Really, You Can Just Say 'No Thank You' To Girl Scout Cookies

Don't send the Girl Scouts a message you can't take back.

As a Girl Scout of the '90s, I remember overseeing the booths we'd set up in public places during cookie season. Lots of neighborhood passersby bought cookies from us, but not everyone. Sometimes a potential customer would decline with a polite "No, thank you," while others would explain the reason for their refusal: "I can't have those in the house or I'll eat all of them!" or "These have way too much sugar!" or "I'm on a diet!"

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I too was often on a diet, first as a child, then a teenager, then a young adult, and into adulthood. Each time, I swore off cookies and told everyone about my decision to do so, for "accountability," the magazines told us. I developed a disordered body image and an eating disorder. I'm a millennial in therapy now (natch). I'm also, for the first time this year, a mother to a Girl Scout.

Please, if you don't want to purchase the cookies for any reason, just say, "No, thank you."

Don’t unload your baggage on random kids

If you're planning to swear off sweets to get ready for hot girl summer or whatever, that's your journey. If you just plain don't like Girl Scout cookies (what, not even Samoas?) or your family doesn't eat dessert, okay. If you consider sugar the devil incarnate, fine, sure, whatever, live your truth. But it is not your responsibility to explain your objections to the kids selling cookies outside the local grocery store, nor is it your job to "educate" them about the product they're selling.

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If you're on a diet and can't stop telling people about it, my not-so-gentle advice is to ask yourself why. Is it to hold yourself accountable, as I used to do? Is it to explain your current shape, size, or choices so others don't have an opening to judge you?

Maybe you're telling the scouts about your decision to stay away from "junk food" because you don't want them to feel bad about the lost sales opportunity. If that's the case, don't. A kind, polite refusal will not be questioned by these enterprising kids. They've got cookies to sell; they're busy enticing the next potential customer.

Children listen to what you tell them

Both parents and health experts feel strongly about not telling Girl Scouts your dietary reasons for abstaining from cookies. That's because research indicates that when kids hear adults, even strangers, talk about weight and diets, it can negatively impact their ideas about their own bodies.

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Parent coach Oona Hanson writes for Parents about how toxic diet talk during Girl Scout cookie season can increase kids' risk of developing an eating disorder. Statistics gathered by the National Eating Disorders Association show that, second to opioid addiction, eating disorders have the highest mortality rate of any mental health disorder.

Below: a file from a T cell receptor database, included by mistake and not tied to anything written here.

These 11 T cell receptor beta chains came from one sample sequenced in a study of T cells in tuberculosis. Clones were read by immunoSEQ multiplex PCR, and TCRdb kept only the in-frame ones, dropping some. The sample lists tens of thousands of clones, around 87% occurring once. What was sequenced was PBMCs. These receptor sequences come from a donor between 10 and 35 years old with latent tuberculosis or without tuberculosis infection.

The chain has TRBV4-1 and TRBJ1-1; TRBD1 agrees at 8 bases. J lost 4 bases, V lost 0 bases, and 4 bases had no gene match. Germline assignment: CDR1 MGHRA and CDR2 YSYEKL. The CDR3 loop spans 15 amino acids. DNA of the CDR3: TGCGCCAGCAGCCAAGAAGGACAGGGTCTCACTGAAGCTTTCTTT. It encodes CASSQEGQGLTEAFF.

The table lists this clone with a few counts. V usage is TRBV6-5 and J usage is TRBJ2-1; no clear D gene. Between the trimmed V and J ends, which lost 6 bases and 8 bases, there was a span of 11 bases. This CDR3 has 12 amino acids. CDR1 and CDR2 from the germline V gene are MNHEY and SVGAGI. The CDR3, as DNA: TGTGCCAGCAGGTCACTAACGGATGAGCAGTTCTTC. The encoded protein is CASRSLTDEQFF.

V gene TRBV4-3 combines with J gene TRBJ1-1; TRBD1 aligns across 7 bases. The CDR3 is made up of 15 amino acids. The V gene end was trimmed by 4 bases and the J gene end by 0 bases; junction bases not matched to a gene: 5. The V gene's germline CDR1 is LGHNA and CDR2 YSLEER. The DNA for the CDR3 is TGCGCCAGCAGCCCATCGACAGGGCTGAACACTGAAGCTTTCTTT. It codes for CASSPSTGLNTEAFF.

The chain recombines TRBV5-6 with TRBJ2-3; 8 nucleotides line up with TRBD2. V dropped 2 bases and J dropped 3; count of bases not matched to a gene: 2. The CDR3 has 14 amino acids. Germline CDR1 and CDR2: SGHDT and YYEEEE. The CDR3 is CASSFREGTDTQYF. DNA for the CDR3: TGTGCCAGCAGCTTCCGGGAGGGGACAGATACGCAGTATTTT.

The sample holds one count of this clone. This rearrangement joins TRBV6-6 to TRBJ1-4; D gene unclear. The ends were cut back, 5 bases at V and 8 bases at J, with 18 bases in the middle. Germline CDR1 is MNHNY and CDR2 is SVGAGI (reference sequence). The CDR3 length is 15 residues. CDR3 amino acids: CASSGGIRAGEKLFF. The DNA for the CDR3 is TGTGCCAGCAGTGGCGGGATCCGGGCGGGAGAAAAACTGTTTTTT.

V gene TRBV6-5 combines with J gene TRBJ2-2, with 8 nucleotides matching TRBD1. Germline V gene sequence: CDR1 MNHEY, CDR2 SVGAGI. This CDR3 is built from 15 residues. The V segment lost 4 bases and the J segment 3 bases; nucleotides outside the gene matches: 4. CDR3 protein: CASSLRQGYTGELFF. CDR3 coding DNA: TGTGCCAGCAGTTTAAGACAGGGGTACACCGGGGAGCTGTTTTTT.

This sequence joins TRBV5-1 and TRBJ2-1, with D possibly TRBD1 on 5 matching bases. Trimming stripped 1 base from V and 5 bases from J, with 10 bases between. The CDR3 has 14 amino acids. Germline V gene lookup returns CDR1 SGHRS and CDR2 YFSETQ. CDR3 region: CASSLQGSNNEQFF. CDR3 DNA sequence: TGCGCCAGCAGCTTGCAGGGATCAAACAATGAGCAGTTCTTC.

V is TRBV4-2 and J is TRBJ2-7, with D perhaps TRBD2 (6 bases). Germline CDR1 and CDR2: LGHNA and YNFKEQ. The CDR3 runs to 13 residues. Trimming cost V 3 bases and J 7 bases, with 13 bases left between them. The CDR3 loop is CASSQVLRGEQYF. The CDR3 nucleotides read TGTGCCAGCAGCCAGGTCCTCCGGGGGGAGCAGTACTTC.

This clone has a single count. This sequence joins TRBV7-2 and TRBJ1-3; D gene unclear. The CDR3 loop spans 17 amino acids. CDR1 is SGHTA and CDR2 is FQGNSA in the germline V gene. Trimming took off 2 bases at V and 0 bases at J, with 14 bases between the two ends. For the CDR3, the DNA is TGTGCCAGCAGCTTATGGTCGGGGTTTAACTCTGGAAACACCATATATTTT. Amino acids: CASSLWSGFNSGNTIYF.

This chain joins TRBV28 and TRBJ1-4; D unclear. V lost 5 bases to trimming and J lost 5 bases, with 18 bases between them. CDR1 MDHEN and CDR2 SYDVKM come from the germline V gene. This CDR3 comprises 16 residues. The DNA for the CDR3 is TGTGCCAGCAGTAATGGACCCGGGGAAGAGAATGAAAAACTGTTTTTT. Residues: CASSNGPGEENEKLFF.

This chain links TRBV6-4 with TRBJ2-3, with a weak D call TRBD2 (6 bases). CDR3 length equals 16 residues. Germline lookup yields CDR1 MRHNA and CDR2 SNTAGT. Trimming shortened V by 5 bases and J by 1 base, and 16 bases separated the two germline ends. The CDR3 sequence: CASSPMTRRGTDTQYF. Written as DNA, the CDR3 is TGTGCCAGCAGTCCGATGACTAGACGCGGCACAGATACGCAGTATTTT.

A stray comment about your diet isn't going to "make someone anorexic." The damage is cumulative, the result of years of conditioning to view certain foods as "bad" and certain bodies as ideal. Little Daisies and Brownies can be as young as five years old when they start selling Girl Scout cookies. When a kindergartener stands out on the street for hours and hears person after person say some version of, "These cookies make you fat, and fat is bad, therefore you are bad if you eat these cookies," is it all that surprising that they start to believe it?

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What to do as a parent of a Girl Scout (or any kid)

For parents of Girl Scouts, there are great resources for how to sell the cookies and deal with the public. Troop leaders and volunteers go through training, and during troop meetings, the scouts practice engaging with the public in a safe and effective way. Selling cookies is empowering for these kids; it teaches them math, social, and business skills, and most importantly, it's just a fun project.

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However, as a society, we are not fabulous at dealing with the murky topic of "health," if the debate over the new American Academy of Pediatrics guidelines around "obesity" are any indication. As Hanson outlines in her Parents article, there are some anti-diet messages you can front-load into your family's lexicon about food and bodies to help combat any messages they may get elsewhere.

Arm your scout with some phrases to lob back at people who try to disparage Girl Scout cookies. They can point out, for example, that anyone who doesn't want the sweets can still support Girl Scouts of the USA by donating the cost of a box of cookies to the troop's charity of choice. My kid's troop is supporting Meals on Wheels this year, so anyone who doesn't want a $6 box of Thin Mints can give $6 to Meals on Wheels instead.

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You can also teach your scout to chant, "Food has no inherent moral virtue!" It might not increase sales, but it would still be pretty cool.

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